2023 hottest year on record —by 'alarming' margin

The year 2023 is officially the warmest on record—overtaking 2016, the previous warmest year, by an alarming margin. According to the latest data from the European Union's Copernicus Climate Change Service, released Jan. 9, Earth was 1.48 degrees Celsius (2.66 Fahrenheit) hotter last year compared with pre-industrial levels—dangerously close to the 1.5-degree threshold set by the Paris climate deal. 2023 also marked the first year in which each day was over one degree warmer than the pre-industrial average. Temperatures over 2023 likely exceeded those of any year over the past 100,000 years, the report found. This was partially due to the year's El Niño climate phenomenon, but those impacts only began in June—and every subsequent month last year was the warmest on record for that particular month. September represented the largest climatological departure since record-keeping began over 170 years ago.

Extremely anomalous ocean heat content was also recorded last year. Normally, maximum ocean temperature is in March, at the end of the southern hemisphere summer. Instead, last year saw continued warming of the ocean surface from April right through to year's end, with record temperatures for all of those months. (PRI, PBS NewsHour, EuroNews, The Hill)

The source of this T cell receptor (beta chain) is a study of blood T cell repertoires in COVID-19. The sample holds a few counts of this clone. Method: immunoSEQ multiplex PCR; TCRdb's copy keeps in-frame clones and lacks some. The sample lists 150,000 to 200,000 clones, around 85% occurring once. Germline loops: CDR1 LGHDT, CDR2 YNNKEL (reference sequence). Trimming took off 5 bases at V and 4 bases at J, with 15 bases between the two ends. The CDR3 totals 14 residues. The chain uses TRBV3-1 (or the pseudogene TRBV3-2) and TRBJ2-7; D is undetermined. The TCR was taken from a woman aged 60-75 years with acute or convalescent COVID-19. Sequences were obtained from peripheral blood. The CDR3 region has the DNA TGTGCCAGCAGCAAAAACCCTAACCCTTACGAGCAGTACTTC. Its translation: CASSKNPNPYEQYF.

Dire climate anomalies from Chile to Mongolia

Impacts of last year's "super" El Niño event, with unusually high temperatures in the Pacific Ocean, are still being felt. One of the consequences has been less rain in South America, drying out the land which recently ignited into massive wildfires. Chile has been one of the worst-affected countries, where the blazes left over 130 people dead and hundreds missing. The UN has called for increased global investment in fire prevention.

Meanwhile in Mongolia, a phenomenon of summer drought followed by bitter winter conditions—known as a dzud—has affected almost 300,000 families, with many losing their livestock, and warnings of worse to come as temperatures hover at record lows and pastures remain impossible to graze. (TNH)

Air quality in parts of West Africa has suddenly worsened

November to March in West Africa is the harmattan season, which typically brings dry weather and high winds to the region. The dust that blows in from the Sahara this year contains dangerous particulate matter. As a result, Accra, the capital of Ghana, now has some of the poorest air quality in the world. This appears related to regional aridification and expansion of the desert. (PRI)